I've grabbed 1920's-ish Sheaffer metal pens when I've had the chance. Quality pens in a nice variety of patterns, metals, sizes and evolutionary tweaks, there are... many... varieties. I've never tried to count even the catalogued range. In my view they are somewhat under appreciated, relative at least to the attention lavished on Waterman overlays from the same era. Pens are found in gold-filled, sterling silver and (rarely) solid gold. Some have metal encompassing the entire barrel and section. Others expose some rubber on the proximal barrel and have rubber gripping section. They range from wee midget pens with #1 nib to many I've seen with #3 nib in full length clip pen. I've shot one large pen in rough shape and have seen no others of that size. I've not set out to amass a complete collection. But, when I find one in nice shape at reasonable price, I add it to my collection. This is a collection that has no hard and fast goal, but seems to grow randomly, unlike some of my other mini collections. I like that. Adds some balance (no pun intended) to my approach to collecting.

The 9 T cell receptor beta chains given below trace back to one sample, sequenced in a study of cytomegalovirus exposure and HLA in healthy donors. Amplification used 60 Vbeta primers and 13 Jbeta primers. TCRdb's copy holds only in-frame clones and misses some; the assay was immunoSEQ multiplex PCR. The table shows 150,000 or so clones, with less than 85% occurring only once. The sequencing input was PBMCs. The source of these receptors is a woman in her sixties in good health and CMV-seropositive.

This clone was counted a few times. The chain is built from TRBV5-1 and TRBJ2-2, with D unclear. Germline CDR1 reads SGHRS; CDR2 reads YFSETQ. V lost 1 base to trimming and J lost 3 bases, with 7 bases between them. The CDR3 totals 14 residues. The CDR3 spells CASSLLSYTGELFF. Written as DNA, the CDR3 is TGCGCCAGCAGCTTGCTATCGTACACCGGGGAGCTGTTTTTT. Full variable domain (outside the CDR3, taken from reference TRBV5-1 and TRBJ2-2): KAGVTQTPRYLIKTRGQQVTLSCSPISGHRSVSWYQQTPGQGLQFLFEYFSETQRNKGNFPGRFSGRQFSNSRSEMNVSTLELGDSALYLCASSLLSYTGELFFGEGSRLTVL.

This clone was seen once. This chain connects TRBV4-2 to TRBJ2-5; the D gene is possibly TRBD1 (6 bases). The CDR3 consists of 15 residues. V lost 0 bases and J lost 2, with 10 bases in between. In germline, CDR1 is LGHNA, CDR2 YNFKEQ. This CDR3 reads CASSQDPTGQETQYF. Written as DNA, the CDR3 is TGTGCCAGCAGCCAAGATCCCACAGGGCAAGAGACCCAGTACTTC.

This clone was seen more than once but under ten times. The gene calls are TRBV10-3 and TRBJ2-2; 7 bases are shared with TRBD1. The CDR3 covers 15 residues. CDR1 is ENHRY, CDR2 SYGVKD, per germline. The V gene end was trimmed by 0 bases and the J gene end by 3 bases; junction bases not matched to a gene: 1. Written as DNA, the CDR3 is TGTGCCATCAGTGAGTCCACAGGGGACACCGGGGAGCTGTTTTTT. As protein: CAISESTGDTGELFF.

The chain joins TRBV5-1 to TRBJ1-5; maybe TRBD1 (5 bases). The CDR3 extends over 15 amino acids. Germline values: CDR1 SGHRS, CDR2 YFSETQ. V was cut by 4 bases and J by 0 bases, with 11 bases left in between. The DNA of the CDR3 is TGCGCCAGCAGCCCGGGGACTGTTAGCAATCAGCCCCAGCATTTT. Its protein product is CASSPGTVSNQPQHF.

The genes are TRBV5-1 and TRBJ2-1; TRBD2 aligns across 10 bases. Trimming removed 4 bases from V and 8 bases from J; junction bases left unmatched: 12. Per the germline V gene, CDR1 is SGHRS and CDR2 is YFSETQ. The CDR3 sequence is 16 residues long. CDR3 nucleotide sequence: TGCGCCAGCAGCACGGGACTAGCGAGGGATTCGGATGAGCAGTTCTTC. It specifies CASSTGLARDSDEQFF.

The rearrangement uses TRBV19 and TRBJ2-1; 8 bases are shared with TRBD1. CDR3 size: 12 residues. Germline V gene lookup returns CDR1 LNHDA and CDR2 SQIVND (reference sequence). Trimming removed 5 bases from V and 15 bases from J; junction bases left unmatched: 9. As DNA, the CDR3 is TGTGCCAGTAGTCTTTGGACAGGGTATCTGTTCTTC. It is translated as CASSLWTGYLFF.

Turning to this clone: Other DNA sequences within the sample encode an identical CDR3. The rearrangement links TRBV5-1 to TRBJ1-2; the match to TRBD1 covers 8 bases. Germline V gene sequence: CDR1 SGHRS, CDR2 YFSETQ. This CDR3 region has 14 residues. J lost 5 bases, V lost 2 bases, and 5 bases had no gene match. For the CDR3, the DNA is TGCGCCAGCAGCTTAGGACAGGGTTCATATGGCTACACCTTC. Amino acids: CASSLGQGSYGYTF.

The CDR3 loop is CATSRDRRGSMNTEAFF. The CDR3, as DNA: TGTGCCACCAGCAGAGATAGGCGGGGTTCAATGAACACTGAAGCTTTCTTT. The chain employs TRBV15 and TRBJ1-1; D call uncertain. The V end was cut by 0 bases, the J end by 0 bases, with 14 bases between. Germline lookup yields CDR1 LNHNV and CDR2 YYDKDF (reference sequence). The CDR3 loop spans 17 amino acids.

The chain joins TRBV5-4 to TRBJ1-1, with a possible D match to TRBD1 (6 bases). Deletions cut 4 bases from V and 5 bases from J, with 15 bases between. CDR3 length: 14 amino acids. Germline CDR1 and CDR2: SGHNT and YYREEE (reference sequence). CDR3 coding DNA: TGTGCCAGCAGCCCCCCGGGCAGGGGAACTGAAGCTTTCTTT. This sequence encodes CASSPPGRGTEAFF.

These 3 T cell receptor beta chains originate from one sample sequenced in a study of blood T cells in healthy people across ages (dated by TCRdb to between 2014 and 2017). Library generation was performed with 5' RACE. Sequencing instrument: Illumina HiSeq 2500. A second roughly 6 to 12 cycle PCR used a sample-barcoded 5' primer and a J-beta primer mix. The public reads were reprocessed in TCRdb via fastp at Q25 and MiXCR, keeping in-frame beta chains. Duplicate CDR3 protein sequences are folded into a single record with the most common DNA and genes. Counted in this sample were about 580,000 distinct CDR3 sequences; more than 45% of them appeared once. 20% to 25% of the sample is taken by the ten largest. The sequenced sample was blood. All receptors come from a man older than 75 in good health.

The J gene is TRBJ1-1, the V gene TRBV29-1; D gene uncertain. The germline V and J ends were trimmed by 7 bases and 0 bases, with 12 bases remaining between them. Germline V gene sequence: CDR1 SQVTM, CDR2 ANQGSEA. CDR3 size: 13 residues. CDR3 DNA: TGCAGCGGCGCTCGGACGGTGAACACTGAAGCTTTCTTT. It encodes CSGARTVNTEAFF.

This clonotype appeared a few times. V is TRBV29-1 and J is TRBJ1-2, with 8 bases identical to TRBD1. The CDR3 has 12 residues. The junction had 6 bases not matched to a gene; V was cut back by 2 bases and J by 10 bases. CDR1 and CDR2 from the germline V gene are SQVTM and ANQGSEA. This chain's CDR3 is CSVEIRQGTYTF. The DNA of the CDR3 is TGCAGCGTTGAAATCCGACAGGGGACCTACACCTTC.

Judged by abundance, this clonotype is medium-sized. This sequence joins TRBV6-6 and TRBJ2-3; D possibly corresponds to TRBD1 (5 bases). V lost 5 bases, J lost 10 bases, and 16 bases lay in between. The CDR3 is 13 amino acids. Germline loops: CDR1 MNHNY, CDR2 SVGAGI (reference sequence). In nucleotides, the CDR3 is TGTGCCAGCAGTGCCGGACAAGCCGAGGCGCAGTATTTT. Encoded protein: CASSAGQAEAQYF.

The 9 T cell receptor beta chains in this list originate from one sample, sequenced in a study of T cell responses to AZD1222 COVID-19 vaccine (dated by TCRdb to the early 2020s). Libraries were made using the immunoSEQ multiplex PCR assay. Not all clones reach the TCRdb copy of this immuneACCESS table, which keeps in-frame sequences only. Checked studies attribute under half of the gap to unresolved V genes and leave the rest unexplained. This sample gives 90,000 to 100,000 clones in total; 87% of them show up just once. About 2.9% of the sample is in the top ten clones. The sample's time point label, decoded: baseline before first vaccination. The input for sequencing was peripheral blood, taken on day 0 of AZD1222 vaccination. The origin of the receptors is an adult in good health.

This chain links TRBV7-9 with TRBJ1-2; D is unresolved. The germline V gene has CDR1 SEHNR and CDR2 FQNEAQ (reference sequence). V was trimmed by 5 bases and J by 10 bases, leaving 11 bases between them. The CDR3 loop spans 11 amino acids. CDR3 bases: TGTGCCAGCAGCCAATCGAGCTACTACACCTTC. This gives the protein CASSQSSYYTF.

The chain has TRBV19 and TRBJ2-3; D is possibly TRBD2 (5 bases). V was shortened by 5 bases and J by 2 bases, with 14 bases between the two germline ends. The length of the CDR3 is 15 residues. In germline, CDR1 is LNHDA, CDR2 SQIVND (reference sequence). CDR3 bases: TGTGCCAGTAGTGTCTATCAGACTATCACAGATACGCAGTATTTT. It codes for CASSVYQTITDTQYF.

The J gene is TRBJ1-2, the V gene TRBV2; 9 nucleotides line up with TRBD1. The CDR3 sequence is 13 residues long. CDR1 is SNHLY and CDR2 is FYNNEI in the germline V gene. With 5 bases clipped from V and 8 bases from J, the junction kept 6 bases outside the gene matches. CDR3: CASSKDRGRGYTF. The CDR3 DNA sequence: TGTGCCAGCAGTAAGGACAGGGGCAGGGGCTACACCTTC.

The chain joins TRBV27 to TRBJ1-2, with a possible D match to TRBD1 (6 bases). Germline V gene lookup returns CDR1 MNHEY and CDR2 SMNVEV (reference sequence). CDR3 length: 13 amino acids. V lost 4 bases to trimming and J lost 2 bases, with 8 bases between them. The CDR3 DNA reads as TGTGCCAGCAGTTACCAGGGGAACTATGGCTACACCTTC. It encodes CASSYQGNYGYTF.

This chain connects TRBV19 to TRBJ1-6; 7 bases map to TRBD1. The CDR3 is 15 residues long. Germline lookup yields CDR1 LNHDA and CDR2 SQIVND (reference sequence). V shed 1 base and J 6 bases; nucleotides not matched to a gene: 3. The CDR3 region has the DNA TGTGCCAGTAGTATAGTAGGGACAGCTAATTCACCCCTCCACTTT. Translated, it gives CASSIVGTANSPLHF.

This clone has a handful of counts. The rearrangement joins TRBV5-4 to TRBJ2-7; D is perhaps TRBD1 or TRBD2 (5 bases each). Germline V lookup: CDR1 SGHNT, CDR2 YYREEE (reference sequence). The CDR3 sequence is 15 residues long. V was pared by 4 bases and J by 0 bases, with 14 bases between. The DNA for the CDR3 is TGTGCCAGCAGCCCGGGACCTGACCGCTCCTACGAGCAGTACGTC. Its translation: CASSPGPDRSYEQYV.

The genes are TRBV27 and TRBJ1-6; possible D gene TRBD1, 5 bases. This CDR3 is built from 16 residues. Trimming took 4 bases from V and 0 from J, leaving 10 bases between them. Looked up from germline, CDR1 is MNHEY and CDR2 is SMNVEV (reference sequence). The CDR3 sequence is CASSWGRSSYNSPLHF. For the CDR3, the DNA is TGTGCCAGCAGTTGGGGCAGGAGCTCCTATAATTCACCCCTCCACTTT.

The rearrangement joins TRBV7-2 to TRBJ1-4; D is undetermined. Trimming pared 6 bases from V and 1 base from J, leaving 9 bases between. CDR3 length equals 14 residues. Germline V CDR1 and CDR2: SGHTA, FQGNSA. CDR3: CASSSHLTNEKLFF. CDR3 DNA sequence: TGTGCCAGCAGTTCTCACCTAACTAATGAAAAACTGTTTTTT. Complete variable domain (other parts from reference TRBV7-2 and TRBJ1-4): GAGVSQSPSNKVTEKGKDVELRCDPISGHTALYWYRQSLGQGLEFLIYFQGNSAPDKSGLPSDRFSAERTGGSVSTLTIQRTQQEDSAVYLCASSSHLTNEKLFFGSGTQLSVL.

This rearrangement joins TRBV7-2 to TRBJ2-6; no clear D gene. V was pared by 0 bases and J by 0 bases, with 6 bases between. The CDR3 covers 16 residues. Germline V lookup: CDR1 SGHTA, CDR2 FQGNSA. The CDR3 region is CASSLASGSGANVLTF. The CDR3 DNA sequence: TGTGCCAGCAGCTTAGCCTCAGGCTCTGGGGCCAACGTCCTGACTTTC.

Especially in ring top form, these often can be found in affordable fashion. I routinely see far more in gold-filled than in silver. Trick is to watch for significant dents, brassing, and corrosion.
So, in a recent spate of "quick and dirty" pen photography sans light tent, I tossed amongst other mini collections my metal Sheaffers into one of my "Peter Miller" Waterman repro trays and shot 'em. I seem to have left out one of the most interesting pens. Bad me. It is a medium size clip pen (#2 "Sheaffer Self Filler" nib iirc) in a rather uncommon basket weave pattern. So it goes. Might look to be many pens ,but keep in mind, this is nearly 13 years of casual search, indicating on average about 2 pens per year. Given enough time, that adds up.
Do peek at the eye candy.
Comments invited of course